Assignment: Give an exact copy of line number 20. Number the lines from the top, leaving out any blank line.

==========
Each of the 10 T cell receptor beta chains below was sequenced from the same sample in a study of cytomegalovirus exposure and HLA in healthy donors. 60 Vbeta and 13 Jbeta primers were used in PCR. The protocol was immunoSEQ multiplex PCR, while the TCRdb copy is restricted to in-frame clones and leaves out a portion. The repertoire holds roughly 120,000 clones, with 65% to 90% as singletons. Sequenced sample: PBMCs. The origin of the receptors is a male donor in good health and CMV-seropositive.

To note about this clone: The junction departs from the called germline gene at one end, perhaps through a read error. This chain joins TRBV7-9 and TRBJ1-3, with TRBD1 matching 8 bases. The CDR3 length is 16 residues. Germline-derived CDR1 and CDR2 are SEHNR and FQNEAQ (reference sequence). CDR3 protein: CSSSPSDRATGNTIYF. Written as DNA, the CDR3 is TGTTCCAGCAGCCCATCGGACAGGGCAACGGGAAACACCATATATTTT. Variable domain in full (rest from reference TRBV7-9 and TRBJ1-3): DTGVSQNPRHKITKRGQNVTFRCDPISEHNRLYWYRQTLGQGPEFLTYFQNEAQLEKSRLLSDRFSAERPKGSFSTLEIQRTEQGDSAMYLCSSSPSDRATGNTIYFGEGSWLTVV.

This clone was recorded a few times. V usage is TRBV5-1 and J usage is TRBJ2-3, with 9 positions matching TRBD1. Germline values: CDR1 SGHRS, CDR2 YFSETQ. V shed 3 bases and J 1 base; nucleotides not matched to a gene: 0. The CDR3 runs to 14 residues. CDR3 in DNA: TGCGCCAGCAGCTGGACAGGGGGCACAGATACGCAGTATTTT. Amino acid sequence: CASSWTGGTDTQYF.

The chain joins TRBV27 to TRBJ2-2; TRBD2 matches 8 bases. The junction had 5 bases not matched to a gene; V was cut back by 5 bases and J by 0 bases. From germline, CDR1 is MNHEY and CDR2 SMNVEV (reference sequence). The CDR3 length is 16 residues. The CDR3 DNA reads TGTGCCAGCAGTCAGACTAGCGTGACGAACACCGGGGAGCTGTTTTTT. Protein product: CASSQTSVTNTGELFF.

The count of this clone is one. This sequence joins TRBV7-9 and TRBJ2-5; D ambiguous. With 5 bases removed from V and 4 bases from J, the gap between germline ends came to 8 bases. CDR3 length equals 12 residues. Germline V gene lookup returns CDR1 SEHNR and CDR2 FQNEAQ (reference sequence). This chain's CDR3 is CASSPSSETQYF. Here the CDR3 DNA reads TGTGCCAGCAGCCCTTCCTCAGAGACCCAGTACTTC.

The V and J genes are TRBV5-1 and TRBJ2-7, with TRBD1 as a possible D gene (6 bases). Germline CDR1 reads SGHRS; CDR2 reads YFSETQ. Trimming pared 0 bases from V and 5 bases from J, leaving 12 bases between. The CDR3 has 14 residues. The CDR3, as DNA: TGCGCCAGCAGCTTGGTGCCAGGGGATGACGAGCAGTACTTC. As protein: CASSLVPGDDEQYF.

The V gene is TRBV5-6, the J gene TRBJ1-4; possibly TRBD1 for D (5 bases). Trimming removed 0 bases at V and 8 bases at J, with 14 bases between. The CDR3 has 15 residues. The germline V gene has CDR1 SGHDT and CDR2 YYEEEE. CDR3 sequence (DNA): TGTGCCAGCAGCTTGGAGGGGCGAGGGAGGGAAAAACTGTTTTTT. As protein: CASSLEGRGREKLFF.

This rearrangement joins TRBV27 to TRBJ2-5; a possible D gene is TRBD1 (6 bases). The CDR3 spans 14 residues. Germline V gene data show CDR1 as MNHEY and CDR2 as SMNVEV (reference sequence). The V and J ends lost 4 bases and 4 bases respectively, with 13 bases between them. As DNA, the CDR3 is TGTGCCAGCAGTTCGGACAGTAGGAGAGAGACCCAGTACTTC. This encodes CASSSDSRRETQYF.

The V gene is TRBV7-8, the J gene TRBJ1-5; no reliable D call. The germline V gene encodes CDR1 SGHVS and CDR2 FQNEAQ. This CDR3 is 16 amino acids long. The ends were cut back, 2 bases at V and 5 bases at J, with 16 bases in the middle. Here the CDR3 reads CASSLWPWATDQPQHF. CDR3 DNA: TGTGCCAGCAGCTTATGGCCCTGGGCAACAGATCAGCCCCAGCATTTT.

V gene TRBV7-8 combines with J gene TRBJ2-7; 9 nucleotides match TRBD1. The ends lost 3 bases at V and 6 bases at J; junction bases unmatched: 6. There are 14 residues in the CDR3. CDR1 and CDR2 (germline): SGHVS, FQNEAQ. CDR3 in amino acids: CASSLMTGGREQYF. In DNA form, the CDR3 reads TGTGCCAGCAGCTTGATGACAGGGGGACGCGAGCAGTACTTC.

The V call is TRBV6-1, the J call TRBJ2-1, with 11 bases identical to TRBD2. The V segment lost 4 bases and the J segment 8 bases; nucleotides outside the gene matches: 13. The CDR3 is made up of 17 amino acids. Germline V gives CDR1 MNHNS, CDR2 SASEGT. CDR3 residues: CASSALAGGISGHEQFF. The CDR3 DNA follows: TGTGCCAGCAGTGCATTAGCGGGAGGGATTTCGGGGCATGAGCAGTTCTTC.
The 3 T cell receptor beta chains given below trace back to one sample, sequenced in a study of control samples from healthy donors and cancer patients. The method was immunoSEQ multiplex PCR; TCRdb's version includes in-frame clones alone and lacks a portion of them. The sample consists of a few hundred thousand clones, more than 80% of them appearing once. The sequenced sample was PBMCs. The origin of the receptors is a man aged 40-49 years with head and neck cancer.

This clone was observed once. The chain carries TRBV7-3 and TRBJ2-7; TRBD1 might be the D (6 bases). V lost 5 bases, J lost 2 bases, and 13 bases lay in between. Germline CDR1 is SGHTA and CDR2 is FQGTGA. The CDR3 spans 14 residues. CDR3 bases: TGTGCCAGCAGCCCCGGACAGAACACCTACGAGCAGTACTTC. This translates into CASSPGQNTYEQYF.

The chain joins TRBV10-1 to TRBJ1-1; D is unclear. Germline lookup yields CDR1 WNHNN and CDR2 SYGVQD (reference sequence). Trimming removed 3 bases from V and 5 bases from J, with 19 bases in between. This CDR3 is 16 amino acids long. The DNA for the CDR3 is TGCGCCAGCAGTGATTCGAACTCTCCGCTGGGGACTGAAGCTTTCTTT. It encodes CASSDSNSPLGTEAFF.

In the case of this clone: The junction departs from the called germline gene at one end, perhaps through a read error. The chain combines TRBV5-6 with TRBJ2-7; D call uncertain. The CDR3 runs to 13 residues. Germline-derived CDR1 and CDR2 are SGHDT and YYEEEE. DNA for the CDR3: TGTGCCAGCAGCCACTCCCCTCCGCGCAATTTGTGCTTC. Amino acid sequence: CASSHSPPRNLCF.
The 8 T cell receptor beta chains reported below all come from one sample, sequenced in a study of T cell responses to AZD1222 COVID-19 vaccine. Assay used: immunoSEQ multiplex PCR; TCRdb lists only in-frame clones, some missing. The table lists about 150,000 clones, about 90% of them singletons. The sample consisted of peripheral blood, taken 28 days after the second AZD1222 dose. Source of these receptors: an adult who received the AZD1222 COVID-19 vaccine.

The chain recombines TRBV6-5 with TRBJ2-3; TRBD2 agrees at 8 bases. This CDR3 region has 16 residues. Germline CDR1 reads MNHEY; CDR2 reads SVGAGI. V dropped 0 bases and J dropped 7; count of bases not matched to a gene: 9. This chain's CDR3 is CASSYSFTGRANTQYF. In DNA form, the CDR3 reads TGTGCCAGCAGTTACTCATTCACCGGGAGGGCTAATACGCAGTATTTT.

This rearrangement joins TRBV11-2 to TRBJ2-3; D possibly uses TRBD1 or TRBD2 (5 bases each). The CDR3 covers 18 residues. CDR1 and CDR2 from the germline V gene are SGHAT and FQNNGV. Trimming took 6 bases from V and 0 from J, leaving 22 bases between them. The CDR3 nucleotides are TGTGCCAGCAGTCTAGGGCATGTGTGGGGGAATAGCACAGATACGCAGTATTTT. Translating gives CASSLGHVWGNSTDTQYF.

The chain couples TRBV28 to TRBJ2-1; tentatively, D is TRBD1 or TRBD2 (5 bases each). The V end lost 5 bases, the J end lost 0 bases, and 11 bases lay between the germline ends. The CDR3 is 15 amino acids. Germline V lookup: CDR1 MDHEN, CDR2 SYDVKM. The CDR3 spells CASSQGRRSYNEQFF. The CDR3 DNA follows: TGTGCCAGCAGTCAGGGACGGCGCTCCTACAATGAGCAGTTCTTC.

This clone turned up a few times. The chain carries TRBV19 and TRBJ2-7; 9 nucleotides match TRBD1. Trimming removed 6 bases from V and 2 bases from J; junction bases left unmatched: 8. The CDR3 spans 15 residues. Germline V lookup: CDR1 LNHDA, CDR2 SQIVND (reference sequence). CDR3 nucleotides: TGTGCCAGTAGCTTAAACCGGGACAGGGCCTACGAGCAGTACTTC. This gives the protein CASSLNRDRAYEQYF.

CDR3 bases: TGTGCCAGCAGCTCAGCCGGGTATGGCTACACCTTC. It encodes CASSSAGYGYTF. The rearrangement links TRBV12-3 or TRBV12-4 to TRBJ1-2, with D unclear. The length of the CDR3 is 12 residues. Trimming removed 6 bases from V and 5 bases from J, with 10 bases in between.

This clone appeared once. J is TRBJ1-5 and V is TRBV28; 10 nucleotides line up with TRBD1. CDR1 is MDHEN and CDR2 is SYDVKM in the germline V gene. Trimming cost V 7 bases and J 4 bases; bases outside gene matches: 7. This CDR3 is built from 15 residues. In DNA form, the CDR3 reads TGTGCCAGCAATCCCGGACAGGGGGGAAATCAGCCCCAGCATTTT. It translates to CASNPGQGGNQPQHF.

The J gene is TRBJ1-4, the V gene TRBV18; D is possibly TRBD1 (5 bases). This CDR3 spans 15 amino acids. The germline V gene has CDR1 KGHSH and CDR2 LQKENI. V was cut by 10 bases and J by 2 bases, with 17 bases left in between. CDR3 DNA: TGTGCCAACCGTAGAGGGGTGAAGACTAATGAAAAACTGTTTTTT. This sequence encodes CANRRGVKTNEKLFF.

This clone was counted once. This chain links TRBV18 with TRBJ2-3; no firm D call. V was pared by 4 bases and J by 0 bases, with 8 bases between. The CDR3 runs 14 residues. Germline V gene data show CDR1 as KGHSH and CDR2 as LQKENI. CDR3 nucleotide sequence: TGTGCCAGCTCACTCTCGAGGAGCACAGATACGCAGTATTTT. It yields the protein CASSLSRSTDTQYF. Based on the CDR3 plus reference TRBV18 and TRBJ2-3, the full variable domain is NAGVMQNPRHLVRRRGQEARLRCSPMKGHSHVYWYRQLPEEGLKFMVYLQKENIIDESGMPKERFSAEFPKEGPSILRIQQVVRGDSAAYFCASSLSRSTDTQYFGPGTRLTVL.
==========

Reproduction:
This clone turned up a few times. The chain carries TRBV19 and TRBJ2-7; 9 nucleotides match TRBD1. Trimming removed 6 bases from V and 2 bases from J; junction bases left unmatched: 8. The CDR3 spans 15 residues. Germline V lookup: CDR1 LNHDA, CDR2 SQIVND (reference sequence). CDR3 nucleotides: TGTGCCAGTAGCTTAAACCGGGACAGGGCCTACGAGCAGTACTTC. This gives the protein CASSLNRDRAYEQYF.